The chief of the U.S. Forest Service abruptly stepped down on Wednesday, noting that his own behavior was under investigation as the agency deals with sexual harassment and abuse incidents.
Tony Tooke replaced Tom Tidwell last August as the leader of almost 30,000 employees in all 50 states. An exposé last week on PBS aired accounts of numerous female Forest Service employees recounting a culture of harassment in the agency. In his resignation letter, Tooke acknowledge that he was part of the problem.
“In some of these news reports, you may have seen references to my own behavior in the past,” Tooke wrote in an email to Forest Service employees. “This naturally raised questions about my record and prompted an investigation, which I requested and fully support, and with which I have cooperated. I have been forthright during the review, but I cannot combat every inaccuracy that is reported in the news media.
"What I can control, however, are decisions I make today and the choice of a path for the future that is best for our employees, the Forest Service and the U.S. Department of Agriculture. I must also think about what is best for my family. Therefore, I have decided that what is needed right now is for me to step down as Forest Service Chief and make way for a new leader that can ensure future success for all employees and the agency.”
Tooke said his retirement was effective immediately.
U.S. Secretary of Agriculture Sonny Perdue accepted Tooke's resignation late Wednesday afternoon.
“The Forest Service is filled with dedicated employees from across this nation who devote their lives to promoting healthy and productive forests for the benefit of taxpayers and our environment," Perdue said in an email. "In my experience, in order to effectively lead any organization, you must have the moral authority to inspire its members to work toward the goal of continuous improvement. Chief Tooke has determined that it is best for the Forest Service, its future, and its employees that he step aside. I thank him for his decades of service to this nation and to the conservation of its natural resources.”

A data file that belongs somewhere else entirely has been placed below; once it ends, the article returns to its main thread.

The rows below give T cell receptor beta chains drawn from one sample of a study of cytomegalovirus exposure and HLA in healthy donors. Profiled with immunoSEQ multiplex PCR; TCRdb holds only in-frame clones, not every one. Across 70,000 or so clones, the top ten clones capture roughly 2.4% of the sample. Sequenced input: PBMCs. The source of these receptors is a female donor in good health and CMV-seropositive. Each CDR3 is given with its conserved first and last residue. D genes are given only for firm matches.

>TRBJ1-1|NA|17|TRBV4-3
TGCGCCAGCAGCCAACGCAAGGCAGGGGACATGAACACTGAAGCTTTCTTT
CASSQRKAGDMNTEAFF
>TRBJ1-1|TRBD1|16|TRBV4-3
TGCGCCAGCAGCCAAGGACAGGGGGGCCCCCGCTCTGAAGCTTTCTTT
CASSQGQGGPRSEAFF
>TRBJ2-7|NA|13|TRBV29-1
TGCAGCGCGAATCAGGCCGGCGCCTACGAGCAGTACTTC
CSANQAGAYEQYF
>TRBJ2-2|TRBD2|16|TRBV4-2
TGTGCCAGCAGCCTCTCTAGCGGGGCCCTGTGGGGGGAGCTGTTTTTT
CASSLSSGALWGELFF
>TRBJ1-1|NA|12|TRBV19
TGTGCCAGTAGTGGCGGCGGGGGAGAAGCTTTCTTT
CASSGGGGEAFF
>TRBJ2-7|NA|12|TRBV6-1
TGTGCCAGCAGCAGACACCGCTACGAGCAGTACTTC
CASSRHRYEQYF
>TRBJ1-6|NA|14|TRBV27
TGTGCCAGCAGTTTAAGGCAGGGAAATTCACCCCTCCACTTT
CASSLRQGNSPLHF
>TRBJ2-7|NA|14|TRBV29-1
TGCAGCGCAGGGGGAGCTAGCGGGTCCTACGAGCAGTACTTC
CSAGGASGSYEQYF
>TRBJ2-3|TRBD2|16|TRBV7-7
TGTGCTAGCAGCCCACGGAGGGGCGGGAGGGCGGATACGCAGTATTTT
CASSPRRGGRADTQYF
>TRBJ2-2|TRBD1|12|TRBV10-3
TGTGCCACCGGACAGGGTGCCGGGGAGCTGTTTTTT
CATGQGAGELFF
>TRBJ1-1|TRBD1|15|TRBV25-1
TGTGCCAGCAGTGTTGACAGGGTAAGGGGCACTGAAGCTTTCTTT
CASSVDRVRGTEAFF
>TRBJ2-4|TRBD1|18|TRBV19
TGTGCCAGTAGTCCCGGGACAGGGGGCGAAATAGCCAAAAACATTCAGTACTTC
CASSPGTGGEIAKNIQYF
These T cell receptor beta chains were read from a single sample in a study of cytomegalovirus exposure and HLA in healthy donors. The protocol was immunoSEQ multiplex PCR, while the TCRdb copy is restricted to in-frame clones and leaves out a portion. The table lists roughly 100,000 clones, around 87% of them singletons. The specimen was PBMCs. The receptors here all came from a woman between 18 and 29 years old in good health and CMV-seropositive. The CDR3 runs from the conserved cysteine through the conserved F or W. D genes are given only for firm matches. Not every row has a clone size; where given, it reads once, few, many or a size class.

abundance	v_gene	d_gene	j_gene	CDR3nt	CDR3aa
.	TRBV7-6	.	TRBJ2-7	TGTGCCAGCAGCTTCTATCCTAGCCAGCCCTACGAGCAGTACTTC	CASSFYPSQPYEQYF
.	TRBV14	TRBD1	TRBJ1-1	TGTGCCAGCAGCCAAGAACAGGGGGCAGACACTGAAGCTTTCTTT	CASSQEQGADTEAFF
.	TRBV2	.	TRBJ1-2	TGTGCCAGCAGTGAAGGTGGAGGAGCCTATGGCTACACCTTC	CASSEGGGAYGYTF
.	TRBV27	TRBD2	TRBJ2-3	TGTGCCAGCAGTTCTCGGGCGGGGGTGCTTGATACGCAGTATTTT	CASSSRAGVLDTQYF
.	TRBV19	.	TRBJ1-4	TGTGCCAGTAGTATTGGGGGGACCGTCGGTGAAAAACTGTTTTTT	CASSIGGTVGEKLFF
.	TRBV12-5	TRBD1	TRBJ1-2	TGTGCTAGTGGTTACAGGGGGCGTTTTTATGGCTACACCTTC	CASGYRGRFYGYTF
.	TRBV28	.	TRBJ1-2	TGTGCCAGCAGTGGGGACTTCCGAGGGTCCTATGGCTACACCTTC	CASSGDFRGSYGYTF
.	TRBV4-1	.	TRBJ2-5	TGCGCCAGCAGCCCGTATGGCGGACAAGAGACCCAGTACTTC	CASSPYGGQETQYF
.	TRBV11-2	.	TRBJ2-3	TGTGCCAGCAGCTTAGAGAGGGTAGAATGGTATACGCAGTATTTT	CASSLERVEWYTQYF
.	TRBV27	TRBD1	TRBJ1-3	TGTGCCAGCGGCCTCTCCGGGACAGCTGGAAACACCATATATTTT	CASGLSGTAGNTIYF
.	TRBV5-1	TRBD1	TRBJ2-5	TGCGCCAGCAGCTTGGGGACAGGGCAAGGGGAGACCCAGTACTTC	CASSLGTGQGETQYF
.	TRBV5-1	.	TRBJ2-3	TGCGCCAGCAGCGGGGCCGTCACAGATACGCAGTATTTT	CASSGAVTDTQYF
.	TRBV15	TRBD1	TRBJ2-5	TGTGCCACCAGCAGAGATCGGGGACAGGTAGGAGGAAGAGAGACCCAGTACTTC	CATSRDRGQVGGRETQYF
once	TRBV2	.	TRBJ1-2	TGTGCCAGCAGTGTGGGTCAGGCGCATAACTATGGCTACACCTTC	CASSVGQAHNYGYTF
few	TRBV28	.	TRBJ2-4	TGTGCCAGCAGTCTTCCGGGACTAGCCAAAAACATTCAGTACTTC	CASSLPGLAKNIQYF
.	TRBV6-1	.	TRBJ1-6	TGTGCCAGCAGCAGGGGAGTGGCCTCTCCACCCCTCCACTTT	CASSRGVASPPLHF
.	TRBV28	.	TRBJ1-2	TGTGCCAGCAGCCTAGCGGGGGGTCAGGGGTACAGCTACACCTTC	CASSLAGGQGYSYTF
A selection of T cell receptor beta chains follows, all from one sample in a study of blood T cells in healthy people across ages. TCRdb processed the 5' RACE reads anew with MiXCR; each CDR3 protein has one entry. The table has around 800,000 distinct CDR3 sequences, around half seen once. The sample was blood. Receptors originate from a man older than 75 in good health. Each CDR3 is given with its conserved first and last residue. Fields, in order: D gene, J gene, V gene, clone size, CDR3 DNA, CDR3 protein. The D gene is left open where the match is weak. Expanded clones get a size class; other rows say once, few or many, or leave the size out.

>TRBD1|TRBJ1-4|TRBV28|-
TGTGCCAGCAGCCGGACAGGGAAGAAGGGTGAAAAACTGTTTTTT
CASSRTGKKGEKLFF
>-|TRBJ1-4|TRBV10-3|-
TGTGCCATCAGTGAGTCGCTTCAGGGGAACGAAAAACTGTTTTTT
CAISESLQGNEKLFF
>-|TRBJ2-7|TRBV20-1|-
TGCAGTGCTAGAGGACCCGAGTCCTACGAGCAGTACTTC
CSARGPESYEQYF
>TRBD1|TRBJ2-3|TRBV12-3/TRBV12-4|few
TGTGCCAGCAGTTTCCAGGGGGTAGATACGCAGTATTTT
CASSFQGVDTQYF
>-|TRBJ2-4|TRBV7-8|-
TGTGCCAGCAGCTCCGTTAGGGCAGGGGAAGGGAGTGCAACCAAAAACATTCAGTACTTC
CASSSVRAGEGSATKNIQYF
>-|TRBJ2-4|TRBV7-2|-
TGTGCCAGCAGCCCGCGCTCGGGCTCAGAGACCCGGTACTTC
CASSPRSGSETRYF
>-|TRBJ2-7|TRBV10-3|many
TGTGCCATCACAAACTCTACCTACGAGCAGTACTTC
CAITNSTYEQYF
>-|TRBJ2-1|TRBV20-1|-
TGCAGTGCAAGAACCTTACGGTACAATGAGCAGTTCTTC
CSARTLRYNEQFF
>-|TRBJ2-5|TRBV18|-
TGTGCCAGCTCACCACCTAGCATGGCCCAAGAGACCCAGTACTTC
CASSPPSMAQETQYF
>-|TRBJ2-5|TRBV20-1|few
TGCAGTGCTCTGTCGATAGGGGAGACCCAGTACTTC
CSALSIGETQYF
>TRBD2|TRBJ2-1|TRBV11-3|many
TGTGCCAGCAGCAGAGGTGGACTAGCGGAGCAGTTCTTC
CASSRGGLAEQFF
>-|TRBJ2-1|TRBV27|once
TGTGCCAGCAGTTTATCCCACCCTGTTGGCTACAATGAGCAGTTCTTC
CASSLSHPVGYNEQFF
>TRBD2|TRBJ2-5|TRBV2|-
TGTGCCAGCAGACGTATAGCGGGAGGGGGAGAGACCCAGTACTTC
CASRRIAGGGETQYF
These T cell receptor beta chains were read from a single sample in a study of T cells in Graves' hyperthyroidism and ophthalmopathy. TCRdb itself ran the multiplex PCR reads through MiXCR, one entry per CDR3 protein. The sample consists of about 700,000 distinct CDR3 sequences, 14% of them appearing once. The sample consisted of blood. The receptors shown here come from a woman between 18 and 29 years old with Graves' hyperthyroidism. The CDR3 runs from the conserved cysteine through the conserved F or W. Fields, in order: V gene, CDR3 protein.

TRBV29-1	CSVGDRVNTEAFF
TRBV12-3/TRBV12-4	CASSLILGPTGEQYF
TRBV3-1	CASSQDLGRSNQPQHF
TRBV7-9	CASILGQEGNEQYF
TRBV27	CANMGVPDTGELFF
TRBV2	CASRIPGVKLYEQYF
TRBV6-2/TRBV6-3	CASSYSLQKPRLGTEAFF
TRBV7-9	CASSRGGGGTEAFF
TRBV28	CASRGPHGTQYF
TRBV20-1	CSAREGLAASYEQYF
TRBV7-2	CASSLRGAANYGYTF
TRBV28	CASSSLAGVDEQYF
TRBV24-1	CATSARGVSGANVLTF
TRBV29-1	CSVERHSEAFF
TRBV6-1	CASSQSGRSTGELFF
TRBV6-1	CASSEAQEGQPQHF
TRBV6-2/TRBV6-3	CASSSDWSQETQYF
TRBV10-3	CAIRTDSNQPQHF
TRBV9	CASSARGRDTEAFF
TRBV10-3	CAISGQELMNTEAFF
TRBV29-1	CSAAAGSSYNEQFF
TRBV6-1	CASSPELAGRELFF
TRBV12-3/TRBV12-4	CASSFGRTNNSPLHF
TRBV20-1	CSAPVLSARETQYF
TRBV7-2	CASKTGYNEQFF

Other sources in the agency said no follow-up messages about Tooke's announcement had been received Wednesday afternoon.
A two-part report by PBS NewsHour last week documented numerous allegations of sexual harassment and misconduct over years in the Forest Service, including from female firefighters in Montana. Three sources in the report claimed they had been raped by fellow employees. The Forest Service acknowledged in the report that it had received 1,013 reports of harassment, and completed inquiries or investigations in 632 cases since September 2016.
Retired Forest Service aviation expert Bill Gabbert said on his Wildfire Today blog that the PBS reports made him question if he'd recommend a spouse, daughter or girlfriend seek work in the agency.
"This is a disgusting, demoralizing, distasteful, detestable scandal facing the agency where I spent 20 years," Gabbert wrote on March 4. "Looking at the sheer numbers, and knowing that allegations of sexual misconduct go all the way to the top, it is hard to fathom how anyone who has been mistreated can be optimistic that the harassment will stop, or that the perpetrators will be brought to justice. This HAS to be the Forest Service’s number one priority — clean up this wreckage that is festering within their workforce."